Ouch. Even though this reflected a single-digit percentage of the total respondents, it still hit me hard. As is my custom, I went through something resembling the five stages of grief, skipping right over denial and going straight to depression. Then I spent some time being angry, didn’t do much bargaining, but finally, after a couple of days, found my way to acceptance.
Conventional Wisdom Says Ignore the Outliers
Now most professional speakers will tell you not to worry, that you’re never going to please everybody (and you shouldn’t even try) and you shouldn’t obsess over a few outliers.
Besides, you never know where someone’s feedback (negative or positive, for that matter) is coming from — it could be from a place of insecurity or envy or lack of knowledge. Maybe the person was having a terrible day. You just never know.
I think all of that is useful advice, especially when it comes to dealing with the emotional aspect of negative feedback. But still, after I’ve had a chance to get some distance, I almost always find some nugget of wisdom in the negative.
How to Deal With It: Content and Context
Since I’m giving this presentation again in a few weeks and on multiple occasions from there, it’s important to think about what I can learn and do differently next time.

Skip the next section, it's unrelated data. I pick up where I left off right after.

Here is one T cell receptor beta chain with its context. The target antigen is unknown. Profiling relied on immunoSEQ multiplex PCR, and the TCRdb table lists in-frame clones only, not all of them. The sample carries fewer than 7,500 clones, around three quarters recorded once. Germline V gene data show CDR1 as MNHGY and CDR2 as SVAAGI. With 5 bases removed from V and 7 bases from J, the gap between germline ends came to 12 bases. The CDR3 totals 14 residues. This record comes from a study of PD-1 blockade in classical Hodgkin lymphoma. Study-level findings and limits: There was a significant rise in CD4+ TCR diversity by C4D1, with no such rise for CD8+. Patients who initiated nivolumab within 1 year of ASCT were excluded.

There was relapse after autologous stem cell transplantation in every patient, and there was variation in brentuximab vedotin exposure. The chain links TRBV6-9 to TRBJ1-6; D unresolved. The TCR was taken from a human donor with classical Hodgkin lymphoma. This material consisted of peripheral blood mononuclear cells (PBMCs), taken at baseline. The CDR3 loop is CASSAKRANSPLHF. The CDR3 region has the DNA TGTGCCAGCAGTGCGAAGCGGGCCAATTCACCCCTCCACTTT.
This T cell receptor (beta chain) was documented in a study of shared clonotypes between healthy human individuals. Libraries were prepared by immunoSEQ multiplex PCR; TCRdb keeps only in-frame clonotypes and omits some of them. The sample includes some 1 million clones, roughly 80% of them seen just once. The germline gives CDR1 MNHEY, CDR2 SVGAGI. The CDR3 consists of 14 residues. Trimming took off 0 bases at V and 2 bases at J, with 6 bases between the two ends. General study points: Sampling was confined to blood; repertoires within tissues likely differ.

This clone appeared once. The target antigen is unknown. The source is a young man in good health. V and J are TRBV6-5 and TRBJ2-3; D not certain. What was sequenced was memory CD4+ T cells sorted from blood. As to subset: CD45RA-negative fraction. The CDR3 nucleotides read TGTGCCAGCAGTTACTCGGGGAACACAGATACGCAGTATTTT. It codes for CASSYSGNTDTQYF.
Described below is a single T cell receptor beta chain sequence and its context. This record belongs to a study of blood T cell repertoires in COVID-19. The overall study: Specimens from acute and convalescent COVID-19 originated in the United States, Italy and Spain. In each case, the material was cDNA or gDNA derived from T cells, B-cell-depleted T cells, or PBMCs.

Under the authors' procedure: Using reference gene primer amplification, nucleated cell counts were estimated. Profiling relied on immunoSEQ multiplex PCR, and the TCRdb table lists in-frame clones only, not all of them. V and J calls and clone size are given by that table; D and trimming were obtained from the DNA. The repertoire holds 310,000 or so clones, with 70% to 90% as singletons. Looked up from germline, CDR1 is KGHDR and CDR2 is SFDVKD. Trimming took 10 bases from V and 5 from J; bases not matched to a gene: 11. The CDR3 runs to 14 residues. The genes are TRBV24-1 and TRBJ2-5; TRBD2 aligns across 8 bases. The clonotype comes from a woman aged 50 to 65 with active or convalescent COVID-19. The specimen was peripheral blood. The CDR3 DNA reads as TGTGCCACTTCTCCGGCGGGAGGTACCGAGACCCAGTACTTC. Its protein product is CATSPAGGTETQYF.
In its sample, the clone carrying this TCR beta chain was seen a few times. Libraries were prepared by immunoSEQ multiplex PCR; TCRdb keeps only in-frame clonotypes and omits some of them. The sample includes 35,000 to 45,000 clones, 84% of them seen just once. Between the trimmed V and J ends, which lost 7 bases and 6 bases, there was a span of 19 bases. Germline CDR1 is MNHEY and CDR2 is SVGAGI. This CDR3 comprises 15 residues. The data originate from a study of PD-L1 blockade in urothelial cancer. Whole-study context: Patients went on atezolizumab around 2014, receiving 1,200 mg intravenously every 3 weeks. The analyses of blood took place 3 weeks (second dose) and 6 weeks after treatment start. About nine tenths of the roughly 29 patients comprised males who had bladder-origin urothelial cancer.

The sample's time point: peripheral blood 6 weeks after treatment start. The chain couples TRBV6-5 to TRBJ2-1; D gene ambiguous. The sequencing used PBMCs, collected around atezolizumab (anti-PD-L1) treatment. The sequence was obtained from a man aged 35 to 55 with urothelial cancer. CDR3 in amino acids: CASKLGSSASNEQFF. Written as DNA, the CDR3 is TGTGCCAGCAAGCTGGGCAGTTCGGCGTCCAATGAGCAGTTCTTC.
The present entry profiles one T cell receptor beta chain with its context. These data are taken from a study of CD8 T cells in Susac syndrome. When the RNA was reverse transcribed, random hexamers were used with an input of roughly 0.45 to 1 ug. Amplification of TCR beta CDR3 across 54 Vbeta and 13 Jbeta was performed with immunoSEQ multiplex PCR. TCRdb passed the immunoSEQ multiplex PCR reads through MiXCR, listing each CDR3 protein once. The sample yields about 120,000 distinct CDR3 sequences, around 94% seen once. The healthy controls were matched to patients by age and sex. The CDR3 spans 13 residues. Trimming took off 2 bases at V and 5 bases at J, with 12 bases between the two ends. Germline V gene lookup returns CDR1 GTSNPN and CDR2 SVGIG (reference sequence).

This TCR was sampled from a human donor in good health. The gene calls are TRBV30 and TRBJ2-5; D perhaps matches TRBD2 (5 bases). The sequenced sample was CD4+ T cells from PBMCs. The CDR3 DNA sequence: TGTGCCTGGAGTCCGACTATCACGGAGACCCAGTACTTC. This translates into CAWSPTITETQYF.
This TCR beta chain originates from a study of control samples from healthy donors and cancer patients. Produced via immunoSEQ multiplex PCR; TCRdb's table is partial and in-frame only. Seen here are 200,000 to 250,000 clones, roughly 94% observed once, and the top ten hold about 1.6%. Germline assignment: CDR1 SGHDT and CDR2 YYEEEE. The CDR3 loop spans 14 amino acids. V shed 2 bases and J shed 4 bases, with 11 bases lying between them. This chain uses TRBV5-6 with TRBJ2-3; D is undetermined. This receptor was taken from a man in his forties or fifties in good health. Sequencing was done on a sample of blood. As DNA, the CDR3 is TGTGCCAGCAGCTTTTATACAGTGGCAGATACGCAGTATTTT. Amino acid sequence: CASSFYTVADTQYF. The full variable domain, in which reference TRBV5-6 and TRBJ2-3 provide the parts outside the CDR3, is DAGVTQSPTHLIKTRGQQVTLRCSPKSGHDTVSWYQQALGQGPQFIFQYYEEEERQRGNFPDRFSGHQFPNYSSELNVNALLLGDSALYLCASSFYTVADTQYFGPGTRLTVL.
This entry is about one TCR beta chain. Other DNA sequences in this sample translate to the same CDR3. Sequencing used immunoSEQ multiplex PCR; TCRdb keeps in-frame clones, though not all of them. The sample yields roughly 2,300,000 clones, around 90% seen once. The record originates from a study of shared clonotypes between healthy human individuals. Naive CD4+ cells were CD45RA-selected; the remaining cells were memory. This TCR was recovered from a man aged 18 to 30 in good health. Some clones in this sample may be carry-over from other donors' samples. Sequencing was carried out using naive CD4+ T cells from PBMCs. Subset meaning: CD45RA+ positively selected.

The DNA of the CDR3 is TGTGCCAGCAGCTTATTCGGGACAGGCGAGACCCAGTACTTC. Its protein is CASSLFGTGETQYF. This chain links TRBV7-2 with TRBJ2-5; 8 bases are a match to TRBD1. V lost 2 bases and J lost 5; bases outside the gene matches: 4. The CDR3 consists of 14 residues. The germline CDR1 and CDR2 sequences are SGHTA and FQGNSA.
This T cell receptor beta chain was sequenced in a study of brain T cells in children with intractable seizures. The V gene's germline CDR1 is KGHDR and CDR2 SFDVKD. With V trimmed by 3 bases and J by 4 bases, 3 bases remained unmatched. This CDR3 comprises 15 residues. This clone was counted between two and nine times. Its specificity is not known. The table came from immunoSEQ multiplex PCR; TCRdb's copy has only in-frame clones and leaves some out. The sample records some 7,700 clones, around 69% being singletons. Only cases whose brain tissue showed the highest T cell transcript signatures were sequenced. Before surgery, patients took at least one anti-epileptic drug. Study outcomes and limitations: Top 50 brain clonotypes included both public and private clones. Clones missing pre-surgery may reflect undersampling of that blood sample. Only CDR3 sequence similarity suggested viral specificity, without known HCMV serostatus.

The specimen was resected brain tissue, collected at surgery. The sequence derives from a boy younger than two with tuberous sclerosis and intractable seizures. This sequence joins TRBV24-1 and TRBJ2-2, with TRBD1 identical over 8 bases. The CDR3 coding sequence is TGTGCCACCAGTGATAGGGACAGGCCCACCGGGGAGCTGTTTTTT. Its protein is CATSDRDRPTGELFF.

For me, it always comes down to two things: change the content, and change the context.
The content side is straightforward: I’ll reexamine the presentation to see if there’s anything I can beef up or add to make the tips more relevant for the veterans in the audience.
As for the context, I look for any way I can improve the way I communicate my ideas. Did I frame them correctly? Did I reinforce them enough?
In many cases a few words to properly set expectations can go a long way. Here’s what I might say next time:
“No doubt some of you are seasoned presenters, and a few of you may not consider all these techniques ‘advanced.’ It really comes down to what your definition of ‘advanced’ is.
For me it means the critical lessons that the majority of everyday presenters — people who present around the workplace and at industry conferences — need to learn to take their presentations from good to great.
If you’re a professional speaker, at the point in your career where organizations are paying you to speak, some of these lessons may feel basic to you. If so, I hope they at least provide some reinforcement and reminders of what you’re doing well and right, which can be useful.”